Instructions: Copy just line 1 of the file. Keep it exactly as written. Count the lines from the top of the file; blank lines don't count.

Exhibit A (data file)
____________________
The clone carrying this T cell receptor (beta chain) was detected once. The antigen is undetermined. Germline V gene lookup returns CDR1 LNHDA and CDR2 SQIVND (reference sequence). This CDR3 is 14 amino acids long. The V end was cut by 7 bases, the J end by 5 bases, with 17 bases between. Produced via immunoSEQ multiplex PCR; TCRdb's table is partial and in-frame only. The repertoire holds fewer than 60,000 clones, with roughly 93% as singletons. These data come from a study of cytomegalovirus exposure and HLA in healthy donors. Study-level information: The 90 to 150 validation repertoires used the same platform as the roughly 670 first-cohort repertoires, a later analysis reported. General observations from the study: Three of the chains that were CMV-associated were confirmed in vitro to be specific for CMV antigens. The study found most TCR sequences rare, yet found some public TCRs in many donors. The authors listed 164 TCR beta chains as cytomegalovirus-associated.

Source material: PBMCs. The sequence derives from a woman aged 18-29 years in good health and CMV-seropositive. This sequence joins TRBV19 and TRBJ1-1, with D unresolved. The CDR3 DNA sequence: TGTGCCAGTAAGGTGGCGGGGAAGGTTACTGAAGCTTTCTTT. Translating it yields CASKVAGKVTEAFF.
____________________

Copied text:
The clone carrying this T cell receptor (beta chain) was detected once. The antigen is undetermined. Germline V gene lookup returns CDR1 LNHDA and CDR2 SQIVND (reference sequence). This CDR3 is 14 amino acids long. The V end was cut by 7 bases, the J end by 5 bases, with 17 bases between. Produced via immunoSEQ multiplex PCR; TCRdb's table is partial and in-frame only. The repertoire holds fewer than 60,000 clones, with roughly 93% as singletons. These data come from a study of cytomegalovirus exposure and HLA in healthy donors. Study-level information: The 90 to 150 validation repertoires used the same platform as the roughly 670 first-cohort repertoires, a later analysis reported. General observations from the study: Three of the chains that were CMV-associated were confirmed in vitro to be specific for CMV antigens. The study found most TCR sequences rare, yet found some public TCRs in many donors. The authors listed 164 TCR beta chains as cytomegalovirus-associated.